Shanling’s first CD player in 20 years costs $17,000

Shanling CD-T35 CD player
(Image credit: Shanling)

It has been 20 years since Shanling last launched a CD player – a blink-and-you’ll-miss-it small run of 300 units for the CD-T300 back in 2004. Now, the all-new CD-T35 is here to pick up where that left off but this time round, it will be limited even further, to just 99 units. 

That’s all down to the availability of components that the company says are “crucial” to the history of Shanling and “critical” to its house sound.

This includes AKM’s AK4499EQ DAC, also used in Shanling’s M8 and M9 high-res music players. This flagship chipset was discontinued following a fire at the Japanese manufacturer’s factory in 2020, and Shanling has gotten its hands on the remaining units. 

The CD-T35 also includes the Philips CD-Pro 2 – a popular CD player that utilises linear tracking, runs an advanced decoding system for error-free disc reading and is housed in an overbuilt die-cast metal body.                                                     

Shanling says its audio engineers have also had to reach into their last remaining stock of its favoured capacitors, wiring and solder material, meaning this player truly is a shrine to the Shanling sound. 

Just like its predecessor, the CD-T35 has a three-legged design and a tubed output stage, made up of four hand-matched 12AU7 tubes that should add warmth and smoothness to the sound. 

Shanling CD-T35 outputs

(Image credit: Shanling)

There is also a custom I/V stage, with a dual split power supply divided between the digital and analogue sections of the player. Outputs comprise RCA, balanced XLR and digital coaxial, as well as a USB-B input for using the CD-T35 as a standalone D/A converter. 

However, the CD-T35 also has a trick up its sleeve – it is built on an Android-based operating system and powered by an octa-core Snapdragon CPU. This means the player can offer AirPlay and DLNA playback over wi-fi, plus access to streaming services like Tidal, Qobuz and Spotify.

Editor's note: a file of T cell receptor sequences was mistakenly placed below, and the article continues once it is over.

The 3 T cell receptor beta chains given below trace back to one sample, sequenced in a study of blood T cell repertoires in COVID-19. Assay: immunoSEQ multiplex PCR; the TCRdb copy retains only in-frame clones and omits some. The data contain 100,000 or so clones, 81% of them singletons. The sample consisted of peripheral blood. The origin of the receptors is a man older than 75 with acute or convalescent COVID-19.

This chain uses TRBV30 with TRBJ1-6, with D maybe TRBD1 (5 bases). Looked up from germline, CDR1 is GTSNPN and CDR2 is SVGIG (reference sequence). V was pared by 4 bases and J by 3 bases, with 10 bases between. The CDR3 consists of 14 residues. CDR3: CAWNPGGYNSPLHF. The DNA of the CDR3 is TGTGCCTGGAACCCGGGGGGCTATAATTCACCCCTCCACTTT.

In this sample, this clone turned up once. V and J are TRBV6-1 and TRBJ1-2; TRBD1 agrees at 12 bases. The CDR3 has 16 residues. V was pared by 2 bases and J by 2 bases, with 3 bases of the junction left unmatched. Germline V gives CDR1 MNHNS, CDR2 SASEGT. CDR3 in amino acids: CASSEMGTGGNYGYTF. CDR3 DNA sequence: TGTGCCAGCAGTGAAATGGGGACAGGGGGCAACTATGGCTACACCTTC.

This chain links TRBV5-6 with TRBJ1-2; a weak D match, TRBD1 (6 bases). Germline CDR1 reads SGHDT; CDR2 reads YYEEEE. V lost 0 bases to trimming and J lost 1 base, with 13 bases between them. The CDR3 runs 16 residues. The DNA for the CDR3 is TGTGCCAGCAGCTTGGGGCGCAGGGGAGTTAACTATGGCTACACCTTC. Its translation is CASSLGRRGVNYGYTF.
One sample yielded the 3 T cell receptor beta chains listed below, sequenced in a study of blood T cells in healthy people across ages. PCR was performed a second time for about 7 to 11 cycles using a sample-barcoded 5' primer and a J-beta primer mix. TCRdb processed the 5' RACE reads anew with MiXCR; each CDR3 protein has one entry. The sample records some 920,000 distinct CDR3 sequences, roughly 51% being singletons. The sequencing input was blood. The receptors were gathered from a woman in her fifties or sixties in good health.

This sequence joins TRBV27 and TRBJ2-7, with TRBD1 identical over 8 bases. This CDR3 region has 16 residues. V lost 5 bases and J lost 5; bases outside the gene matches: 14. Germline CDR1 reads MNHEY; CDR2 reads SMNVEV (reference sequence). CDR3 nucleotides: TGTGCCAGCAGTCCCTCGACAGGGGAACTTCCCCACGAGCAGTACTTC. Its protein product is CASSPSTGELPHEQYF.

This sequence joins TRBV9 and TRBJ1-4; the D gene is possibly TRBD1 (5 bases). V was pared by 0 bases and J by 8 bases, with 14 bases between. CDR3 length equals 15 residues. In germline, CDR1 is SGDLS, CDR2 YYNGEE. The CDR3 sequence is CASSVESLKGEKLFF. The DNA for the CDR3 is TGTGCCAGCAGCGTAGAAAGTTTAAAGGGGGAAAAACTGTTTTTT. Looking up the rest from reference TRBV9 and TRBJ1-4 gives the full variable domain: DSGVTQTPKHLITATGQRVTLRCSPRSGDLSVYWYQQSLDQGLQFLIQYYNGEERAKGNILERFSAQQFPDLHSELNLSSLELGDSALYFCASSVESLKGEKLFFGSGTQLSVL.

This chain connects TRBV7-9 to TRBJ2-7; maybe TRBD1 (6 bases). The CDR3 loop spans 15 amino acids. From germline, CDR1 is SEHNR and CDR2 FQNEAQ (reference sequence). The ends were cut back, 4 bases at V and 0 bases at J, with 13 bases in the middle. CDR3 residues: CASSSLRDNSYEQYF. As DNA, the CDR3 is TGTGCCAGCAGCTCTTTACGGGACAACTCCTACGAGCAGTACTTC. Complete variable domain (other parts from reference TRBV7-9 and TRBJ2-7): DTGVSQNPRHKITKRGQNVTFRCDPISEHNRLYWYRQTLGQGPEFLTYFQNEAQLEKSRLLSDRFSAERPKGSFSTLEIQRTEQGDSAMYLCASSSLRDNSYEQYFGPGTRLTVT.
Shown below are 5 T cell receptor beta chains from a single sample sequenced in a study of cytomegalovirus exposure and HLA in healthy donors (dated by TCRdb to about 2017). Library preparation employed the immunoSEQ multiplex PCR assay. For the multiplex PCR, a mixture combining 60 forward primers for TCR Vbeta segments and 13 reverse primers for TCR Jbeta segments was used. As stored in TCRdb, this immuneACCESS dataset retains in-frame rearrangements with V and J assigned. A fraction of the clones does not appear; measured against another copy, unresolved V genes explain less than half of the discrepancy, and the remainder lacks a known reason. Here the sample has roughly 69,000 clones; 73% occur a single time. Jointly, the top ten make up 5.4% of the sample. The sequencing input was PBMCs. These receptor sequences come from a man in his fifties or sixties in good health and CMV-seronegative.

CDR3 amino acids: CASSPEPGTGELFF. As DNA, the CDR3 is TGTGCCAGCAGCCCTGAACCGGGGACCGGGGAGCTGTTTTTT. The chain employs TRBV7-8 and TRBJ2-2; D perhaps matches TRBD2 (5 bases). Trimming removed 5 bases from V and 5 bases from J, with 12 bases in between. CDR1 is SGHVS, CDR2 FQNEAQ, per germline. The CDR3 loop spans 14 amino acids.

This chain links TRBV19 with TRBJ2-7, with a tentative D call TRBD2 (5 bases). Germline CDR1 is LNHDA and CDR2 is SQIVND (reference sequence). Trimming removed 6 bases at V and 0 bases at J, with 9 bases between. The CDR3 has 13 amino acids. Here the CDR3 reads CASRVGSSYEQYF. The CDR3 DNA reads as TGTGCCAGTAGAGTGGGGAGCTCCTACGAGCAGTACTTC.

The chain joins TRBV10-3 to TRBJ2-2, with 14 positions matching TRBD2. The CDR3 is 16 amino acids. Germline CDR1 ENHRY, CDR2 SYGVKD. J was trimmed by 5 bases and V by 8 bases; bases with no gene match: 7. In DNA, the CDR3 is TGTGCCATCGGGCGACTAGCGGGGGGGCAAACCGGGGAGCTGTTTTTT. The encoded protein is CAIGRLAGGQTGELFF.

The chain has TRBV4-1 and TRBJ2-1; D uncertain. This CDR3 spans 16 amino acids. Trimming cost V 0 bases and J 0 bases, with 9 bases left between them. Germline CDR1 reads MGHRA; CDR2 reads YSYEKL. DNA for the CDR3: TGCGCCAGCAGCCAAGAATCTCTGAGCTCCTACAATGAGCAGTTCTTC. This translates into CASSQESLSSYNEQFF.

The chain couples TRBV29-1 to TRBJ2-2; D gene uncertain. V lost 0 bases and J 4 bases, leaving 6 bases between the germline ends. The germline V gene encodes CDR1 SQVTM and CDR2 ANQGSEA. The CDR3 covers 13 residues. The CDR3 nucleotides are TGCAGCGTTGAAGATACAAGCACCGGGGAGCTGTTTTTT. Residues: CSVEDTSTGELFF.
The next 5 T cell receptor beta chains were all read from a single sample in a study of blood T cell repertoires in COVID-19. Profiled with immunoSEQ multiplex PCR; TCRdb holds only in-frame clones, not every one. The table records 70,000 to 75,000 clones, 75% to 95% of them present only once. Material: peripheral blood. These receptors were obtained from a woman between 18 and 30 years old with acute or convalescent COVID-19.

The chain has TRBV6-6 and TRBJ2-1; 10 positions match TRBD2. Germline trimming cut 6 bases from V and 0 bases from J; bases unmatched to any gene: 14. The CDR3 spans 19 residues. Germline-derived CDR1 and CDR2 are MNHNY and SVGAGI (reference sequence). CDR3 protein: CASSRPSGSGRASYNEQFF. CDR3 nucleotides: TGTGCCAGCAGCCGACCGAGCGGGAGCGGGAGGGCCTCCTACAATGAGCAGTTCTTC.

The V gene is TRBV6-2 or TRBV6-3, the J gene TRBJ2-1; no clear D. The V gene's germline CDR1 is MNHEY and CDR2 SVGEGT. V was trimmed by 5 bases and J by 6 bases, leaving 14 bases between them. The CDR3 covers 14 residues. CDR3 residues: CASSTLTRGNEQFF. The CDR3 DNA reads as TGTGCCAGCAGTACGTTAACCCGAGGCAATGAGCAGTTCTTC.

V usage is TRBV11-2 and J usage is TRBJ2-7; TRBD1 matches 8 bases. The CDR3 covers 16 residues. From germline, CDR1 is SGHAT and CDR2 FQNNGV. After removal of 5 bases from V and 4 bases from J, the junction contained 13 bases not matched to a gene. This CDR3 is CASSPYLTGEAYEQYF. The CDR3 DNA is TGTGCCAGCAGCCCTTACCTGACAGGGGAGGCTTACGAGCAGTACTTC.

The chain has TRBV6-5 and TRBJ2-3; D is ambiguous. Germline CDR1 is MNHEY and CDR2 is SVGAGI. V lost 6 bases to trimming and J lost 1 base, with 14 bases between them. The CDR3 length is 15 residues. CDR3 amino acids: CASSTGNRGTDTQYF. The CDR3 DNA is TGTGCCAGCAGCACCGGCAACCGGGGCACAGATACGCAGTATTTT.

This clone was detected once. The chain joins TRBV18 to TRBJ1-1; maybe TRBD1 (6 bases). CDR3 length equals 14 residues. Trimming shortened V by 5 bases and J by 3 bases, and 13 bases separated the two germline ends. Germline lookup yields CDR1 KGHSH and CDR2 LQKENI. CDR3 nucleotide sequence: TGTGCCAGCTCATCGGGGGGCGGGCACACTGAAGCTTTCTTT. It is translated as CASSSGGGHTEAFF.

Control is managed through the HD touchscreen on the CD-T35 itself, or via the Shanling companion app.

Want to listen through headphones? The CD-T35 has an optional headphone amplifier module, which offers a trio of headphone outs. This includes a single-ended 6.4mm, balanced 4.4mm and balanced XLR outs, with a choice of four gain stages that should be able to drive even the most demanding headphones.

This will set you back extra though, and the CD-T35 isn’t exactly cheap in the first place. The standard version will cost $17,000 (around £13,340), rising to $19,000 (around £14,910) when paired with the headphone amp section.

If that hasn’t scared you off, it’s available now.


These are the best CD players we've reviewed

Like vinyl too? These are the best record players we've reviewed

Check out the best hi-fi systems we've tested

Verity Burns

Verity is a freelance technology journalist and former Multimedia Editor at What Hi-Fi?. 

Having chalked up more than 15 years in the industry, she has covered the highs and lows across the breadth of consumer tech, sometimes travelling to the other side of the world to do so. With a specialism in audio and TV, however, it means she's managed to spend a lot of time watching films and listening to music in the name of "work".

You'll occasionally catch her on BBC Radio commenting on the latest tech news stories, and always find her in the living room, tweaking terrible TV settings at parties.

  • podknocker
    Another limited edition, overengineered and elitist product, like many turntables released recently. This small run, grab it while you can mentality is pointless. The specs might be OK and it might sound decent, but if they think it's a good product, then why not tell the world to buy one and enjoy the latest example of a 40 year old format? It's also a streamer and more use than a basic CD player, but why the exclusivity? It's a silly shape and design, it will be sat there in 99 living rooms as a status symbol and something to brag about to your limited edition friends. It's nonsense and I hate it.